Texans Are Turning To Crowdfunding Sites to Cover Medical Costs
More people than ever are running into medical bills that they can't pay, and they're turning to crowdfunding sites to ask for help. And if you're like me, you've donated.
It's so stinkin' expensive to have any sort of surgery or hospital stay, isn't it? I remember having a baby and thinking I needed to get out of there in a flash to save every bit of money that I could. I had my daughter on a Tuesday at 4:30 pm, and we were outta there by Wednesday afternoon, to avoid another night's stay. The doctor also cleared me to leave the hospital early after I had a hysterectomy. I had the surgery on a Thursday morning and I left the hospital later that day so I could go home, sleep in my own bed, and save money on another night's stay. The pain that night was terrible and the nurses might have been able to help me through it if I had stayed overnight, but the desire to save money made me grin and bear it away from that super medical expensive hotel.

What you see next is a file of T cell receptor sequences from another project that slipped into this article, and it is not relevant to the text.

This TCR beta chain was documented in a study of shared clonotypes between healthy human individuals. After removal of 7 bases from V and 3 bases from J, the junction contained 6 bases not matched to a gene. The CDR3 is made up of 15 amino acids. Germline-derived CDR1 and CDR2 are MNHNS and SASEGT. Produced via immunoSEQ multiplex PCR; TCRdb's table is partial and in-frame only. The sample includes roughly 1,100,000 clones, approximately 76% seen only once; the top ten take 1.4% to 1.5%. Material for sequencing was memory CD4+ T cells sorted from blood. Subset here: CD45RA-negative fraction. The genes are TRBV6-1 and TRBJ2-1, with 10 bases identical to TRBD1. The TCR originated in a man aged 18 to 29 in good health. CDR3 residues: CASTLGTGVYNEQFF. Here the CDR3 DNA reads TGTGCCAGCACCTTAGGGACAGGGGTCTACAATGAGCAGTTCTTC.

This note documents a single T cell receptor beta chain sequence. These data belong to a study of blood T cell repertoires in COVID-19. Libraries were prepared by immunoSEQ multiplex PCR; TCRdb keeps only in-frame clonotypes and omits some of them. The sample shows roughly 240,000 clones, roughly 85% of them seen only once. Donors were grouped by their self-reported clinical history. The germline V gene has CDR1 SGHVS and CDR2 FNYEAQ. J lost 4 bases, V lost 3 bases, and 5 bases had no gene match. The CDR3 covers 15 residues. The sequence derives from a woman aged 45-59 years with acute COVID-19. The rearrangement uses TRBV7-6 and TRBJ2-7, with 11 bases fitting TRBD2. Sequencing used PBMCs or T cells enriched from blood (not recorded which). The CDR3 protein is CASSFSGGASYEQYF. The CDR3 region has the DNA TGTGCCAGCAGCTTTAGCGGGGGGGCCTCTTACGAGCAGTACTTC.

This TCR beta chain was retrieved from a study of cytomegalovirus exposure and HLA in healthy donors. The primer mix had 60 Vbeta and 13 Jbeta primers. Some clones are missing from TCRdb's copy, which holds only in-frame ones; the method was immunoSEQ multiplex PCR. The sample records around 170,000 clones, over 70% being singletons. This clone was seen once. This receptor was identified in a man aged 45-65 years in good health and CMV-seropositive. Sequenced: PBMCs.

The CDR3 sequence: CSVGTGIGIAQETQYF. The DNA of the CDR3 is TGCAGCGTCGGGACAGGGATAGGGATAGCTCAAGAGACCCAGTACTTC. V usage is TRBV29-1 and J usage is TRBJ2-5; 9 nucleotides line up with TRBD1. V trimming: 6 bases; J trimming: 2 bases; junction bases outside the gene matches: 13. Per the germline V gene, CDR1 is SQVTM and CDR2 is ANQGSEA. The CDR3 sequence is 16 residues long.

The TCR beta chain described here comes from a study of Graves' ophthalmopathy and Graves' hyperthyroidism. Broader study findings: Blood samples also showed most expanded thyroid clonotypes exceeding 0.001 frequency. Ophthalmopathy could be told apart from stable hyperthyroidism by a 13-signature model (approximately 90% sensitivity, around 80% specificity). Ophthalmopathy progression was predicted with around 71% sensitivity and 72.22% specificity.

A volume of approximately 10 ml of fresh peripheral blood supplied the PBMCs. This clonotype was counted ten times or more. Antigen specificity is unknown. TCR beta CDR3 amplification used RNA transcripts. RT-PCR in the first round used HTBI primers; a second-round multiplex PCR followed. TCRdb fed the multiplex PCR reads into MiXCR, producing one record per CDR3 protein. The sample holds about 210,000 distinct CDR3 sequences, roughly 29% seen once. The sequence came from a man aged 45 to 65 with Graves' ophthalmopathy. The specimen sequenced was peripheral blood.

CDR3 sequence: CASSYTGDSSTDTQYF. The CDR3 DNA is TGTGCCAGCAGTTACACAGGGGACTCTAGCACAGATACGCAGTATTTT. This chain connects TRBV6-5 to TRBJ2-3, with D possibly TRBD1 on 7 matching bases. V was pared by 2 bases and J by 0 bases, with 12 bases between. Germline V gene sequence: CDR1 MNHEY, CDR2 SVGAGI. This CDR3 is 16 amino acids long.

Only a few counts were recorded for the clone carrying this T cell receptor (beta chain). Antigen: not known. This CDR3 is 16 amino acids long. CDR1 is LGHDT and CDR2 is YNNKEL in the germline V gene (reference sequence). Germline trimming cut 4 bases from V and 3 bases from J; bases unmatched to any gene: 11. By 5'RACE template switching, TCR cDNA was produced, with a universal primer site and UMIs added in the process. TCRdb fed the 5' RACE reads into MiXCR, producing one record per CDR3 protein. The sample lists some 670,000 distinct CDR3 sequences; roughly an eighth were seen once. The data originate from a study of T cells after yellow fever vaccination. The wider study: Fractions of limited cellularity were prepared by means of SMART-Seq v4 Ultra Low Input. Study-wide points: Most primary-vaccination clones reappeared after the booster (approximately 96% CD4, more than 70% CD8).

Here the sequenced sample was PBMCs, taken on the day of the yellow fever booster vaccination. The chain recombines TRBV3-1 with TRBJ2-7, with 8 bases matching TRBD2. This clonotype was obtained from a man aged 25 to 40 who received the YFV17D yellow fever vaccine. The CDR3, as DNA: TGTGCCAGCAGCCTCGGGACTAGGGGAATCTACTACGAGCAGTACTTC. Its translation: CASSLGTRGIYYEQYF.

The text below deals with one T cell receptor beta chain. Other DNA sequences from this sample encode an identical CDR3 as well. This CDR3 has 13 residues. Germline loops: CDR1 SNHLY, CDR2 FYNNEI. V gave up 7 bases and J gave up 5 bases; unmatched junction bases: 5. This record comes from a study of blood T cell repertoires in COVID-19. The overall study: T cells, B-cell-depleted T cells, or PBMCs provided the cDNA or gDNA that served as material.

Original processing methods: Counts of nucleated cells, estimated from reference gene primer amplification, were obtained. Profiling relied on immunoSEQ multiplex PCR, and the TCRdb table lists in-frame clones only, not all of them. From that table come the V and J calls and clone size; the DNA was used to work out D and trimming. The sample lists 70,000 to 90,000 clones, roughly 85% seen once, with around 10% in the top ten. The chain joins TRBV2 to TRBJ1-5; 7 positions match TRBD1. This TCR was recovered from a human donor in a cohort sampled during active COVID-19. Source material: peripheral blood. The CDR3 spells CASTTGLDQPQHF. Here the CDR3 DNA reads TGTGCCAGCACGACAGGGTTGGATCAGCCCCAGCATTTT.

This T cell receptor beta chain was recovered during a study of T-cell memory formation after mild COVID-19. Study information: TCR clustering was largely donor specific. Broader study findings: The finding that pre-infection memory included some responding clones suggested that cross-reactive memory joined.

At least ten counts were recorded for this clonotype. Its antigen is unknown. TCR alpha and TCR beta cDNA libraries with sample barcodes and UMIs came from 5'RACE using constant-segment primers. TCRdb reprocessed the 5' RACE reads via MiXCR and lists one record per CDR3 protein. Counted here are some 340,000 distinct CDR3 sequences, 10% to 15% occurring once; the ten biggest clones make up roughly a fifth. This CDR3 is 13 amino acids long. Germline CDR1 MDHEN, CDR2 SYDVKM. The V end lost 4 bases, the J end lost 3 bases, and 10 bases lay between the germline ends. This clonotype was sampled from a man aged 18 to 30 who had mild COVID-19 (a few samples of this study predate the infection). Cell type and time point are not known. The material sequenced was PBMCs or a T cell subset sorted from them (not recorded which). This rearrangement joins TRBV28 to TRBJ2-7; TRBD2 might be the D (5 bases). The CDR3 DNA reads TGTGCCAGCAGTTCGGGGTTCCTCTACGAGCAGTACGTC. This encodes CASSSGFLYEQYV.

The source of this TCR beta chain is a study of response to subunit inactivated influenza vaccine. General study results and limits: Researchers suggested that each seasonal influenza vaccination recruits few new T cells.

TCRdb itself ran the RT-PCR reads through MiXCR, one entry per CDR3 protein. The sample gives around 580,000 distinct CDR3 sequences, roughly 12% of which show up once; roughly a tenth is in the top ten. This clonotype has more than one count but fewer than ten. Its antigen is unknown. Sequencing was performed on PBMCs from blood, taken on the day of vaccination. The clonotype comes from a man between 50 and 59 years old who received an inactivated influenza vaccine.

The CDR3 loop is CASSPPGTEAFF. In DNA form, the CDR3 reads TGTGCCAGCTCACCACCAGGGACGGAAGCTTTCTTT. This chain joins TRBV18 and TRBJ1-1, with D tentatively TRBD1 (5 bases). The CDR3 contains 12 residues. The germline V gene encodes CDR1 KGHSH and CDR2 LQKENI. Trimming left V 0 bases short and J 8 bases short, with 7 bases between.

A poll came out last week that said 8 million people in the U.S. have started a crowdfunding campaign to help pay for their own or a member of their household's healthcare costs, and at least 12 million more have started crowdfunding efforts for somebody else. And fifty million of us have donated to those fundraising efforts.
Annual out-of-pocket costs keep going up, and that leaves a lot of Texans in a pinch. A quick glance at GoFundMe shows quite a few people in Tyler asking for help on a relative's behalf.
I donated a couple of years ago to my friend Jamie, whose husband suffered a brain aneurysm one morning on the way to work and spent weeks in the hospital trying to regain his speech, think, and learn to walk again. The medical episode attacked her husband, but the medical bills crippled her family and an enormous number of friends and family members chipped in to help.
If crowdfunding is not the new supplemental medical insurance, it sure is close. Most of the people who set up a GoFundMe account start out with, "I hate to ask," or "This is the last resort..." So it's not something that's easy to do and it's not an easy fix.
But with increasing out-of-pocket costs, crowdfunding medical bills shows no signs of slowing down.